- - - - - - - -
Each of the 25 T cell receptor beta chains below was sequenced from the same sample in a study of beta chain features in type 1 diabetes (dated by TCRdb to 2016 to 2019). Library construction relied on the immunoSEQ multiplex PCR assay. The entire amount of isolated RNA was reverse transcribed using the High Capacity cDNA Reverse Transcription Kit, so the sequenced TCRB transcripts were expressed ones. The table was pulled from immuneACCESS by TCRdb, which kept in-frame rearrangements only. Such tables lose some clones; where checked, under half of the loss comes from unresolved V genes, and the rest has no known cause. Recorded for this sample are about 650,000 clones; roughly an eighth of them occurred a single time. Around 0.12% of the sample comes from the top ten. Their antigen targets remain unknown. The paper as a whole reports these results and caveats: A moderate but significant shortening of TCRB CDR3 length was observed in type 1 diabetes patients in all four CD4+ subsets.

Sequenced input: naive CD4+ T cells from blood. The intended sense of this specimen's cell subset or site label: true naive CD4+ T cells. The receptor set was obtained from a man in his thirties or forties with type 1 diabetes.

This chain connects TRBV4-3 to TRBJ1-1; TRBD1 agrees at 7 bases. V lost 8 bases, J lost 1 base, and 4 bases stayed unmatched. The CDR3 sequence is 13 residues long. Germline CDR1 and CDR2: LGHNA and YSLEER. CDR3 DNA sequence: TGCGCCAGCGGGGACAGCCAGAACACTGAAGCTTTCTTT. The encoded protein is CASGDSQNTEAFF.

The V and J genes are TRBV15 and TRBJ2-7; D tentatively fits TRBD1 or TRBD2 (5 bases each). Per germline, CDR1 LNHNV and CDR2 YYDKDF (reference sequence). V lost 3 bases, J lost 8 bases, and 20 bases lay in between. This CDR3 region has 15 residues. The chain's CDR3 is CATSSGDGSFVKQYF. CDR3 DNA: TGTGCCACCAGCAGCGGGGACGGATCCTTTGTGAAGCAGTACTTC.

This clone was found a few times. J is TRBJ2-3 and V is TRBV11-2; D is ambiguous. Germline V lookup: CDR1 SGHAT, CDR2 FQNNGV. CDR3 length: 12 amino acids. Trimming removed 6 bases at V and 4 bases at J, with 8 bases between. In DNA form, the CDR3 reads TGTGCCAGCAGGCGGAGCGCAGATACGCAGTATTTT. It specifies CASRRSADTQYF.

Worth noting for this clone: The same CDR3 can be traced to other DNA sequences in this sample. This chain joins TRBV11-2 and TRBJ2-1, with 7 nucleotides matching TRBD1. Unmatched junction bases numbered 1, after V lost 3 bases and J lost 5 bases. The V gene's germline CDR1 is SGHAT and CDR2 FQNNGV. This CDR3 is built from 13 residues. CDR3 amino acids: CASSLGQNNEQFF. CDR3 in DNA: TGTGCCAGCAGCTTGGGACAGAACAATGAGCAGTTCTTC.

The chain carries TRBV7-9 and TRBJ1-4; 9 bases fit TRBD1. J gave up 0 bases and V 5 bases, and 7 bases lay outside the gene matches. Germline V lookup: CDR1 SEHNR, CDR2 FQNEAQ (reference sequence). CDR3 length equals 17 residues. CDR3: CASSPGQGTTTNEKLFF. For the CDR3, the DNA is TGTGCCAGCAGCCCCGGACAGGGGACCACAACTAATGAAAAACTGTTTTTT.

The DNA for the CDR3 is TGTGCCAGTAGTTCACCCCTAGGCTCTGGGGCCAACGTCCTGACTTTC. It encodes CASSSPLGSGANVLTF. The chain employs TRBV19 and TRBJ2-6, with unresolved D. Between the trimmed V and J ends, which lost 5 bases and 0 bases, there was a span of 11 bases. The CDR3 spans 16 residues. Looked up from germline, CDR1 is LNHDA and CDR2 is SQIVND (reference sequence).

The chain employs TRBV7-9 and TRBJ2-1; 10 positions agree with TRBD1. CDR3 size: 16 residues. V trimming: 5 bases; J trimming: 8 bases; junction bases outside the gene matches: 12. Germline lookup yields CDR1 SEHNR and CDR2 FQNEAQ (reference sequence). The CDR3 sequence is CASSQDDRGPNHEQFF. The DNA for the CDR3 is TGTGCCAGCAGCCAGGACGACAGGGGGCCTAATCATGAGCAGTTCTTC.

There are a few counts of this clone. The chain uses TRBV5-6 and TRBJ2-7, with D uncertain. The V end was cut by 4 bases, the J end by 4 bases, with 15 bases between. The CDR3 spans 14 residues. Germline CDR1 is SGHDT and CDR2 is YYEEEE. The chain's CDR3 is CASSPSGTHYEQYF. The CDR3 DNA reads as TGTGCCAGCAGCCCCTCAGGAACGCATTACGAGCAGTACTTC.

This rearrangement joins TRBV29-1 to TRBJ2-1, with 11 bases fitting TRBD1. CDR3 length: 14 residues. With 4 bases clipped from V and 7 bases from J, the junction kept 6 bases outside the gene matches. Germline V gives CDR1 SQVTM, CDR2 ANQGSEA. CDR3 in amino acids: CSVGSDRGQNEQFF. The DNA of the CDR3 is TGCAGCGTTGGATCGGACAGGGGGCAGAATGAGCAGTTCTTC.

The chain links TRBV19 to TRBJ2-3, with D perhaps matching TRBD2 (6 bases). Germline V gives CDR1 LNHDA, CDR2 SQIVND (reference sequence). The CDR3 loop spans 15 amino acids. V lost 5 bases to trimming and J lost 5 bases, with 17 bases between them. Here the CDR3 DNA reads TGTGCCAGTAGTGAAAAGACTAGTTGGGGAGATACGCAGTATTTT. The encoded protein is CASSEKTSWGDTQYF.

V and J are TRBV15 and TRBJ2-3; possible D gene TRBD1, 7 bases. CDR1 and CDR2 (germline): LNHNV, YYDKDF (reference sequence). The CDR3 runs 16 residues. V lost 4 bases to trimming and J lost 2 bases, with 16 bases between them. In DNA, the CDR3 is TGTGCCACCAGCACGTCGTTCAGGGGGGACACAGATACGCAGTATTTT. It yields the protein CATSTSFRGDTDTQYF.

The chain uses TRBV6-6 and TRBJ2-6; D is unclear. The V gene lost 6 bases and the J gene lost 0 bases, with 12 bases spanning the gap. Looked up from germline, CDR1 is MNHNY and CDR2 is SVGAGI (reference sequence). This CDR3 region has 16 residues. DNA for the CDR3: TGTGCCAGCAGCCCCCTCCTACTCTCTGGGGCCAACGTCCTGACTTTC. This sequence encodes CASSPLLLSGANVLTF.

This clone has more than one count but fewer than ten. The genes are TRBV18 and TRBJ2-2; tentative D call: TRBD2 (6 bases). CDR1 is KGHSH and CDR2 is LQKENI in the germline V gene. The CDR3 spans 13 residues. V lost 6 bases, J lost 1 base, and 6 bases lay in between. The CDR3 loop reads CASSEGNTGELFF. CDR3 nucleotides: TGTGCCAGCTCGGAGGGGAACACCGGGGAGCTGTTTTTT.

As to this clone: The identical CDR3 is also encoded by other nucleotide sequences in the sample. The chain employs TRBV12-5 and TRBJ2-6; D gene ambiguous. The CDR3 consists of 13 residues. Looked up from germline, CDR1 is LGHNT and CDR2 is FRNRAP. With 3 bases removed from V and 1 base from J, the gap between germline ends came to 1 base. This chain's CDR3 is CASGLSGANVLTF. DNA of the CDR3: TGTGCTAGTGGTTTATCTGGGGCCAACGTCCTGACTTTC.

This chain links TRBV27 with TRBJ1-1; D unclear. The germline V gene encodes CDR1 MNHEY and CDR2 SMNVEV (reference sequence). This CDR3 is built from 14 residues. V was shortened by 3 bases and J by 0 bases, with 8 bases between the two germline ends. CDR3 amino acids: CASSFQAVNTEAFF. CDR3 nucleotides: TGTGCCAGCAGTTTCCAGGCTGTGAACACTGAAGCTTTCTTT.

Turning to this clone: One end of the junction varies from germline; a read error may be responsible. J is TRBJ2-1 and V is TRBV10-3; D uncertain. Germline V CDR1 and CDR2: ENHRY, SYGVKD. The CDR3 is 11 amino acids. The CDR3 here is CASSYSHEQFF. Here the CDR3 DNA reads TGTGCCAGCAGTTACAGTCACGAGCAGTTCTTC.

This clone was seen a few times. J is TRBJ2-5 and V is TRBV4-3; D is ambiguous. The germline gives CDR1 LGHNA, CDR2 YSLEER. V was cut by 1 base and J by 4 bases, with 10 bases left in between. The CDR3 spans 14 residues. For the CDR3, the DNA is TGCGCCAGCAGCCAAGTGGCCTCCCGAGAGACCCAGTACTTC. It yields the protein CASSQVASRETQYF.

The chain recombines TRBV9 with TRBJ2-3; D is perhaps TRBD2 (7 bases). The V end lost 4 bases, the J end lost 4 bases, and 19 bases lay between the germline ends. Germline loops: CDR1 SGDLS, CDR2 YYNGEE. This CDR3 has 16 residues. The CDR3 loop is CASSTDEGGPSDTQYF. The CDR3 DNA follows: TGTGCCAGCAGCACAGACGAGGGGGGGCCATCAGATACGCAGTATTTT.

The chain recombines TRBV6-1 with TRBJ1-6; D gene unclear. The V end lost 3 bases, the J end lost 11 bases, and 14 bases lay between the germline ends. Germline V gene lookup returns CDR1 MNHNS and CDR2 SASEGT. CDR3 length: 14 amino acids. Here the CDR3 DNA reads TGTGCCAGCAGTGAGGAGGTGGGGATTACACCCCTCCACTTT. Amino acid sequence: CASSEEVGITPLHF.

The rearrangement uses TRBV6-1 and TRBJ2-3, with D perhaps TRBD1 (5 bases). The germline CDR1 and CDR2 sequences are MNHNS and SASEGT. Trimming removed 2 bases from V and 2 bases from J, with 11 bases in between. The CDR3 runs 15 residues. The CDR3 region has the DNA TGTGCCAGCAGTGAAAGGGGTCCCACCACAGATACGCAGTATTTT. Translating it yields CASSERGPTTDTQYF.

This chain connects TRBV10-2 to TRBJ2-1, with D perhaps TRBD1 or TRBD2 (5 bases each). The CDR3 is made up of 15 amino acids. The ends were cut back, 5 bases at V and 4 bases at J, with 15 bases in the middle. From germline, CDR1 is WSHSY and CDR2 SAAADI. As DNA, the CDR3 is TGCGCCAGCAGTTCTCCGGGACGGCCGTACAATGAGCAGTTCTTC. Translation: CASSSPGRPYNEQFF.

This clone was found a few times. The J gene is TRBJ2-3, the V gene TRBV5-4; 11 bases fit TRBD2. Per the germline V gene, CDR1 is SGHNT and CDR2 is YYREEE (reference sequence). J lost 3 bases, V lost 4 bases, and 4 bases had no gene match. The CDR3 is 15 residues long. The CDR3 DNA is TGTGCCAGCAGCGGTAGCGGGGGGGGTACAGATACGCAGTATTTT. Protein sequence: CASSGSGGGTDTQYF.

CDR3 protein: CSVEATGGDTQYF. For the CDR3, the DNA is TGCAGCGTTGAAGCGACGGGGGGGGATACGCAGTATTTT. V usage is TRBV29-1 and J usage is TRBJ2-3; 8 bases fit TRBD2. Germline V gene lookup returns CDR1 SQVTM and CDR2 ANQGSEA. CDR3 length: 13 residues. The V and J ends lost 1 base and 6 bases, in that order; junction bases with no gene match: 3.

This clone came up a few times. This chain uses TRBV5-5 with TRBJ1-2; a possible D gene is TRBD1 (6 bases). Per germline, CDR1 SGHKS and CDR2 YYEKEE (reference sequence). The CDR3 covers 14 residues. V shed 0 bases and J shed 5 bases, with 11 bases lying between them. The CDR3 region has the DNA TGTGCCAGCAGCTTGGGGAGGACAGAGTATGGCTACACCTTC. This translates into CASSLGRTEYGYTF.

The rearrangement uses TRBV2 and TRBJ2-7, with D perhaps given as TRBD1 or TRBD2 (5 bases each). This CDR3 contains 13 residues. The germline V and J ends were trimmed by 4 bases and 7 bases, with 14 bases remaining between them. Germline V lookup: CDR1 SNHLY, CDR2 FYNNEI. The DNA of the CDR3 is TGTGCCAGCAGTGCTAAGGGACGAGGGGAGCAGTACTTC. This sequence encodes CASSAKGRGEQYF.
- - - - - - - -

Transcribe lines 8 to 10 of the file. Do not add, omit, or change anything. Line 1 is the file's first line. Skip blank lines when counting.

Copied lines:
The DNA for the CDR3 is TGTGCCAGTAGTTCACCCCTAGGCTCTGGGGCCAACGTCCTGACTTTC. It encodes CASSSPLGSGANVLTF. The chain employs TRBV19 and TRBJ2-6, with unresolved D. Between the trimmed V and J ends, which lost 5 bases and 0 bases, there was a span of 11 bases. The CDR3 spans 16 residues. Looked up from germline, CDR1 is LNHDA and CDR2 is SQIVND (reference sequence).

The chain employs TRBV7-9 and TRBJ2-1; 10 positions agree with TRBD1. CDR3 size: 16 residues. V trimming: 5 bases; J trimming: 8 bases; junction bases outside the gene matches: 12. Germline lookup yields CDR1 SEHNR and CDR2 FQNEAQ (reference sequence). The CDR3 sequence is CASSQDDRGPNHEQFF. The DNA for the CDR3 is TGTGCCAGCAGCCAGGACGACAGGGGGCCTAATCATGAGCAGTTCTTC.

There are a few counts of this clone. The chain uses TRBV5-6 and TRBJ2-7, with D uncertain. The V end was cut by 4 bases, the J end by 4 bases, with 15 bases between. The CDR3 spans 14 residues. Germline CDR1 is SGHDT and CDR2 is YYEEEE. The chain's CDR3 is CASSPSGTHYEQYF. The CDR3 DNA reads as TGTGCCAGCAGCCCCTCAGGAACGCATTACGAGCAGTACTTC.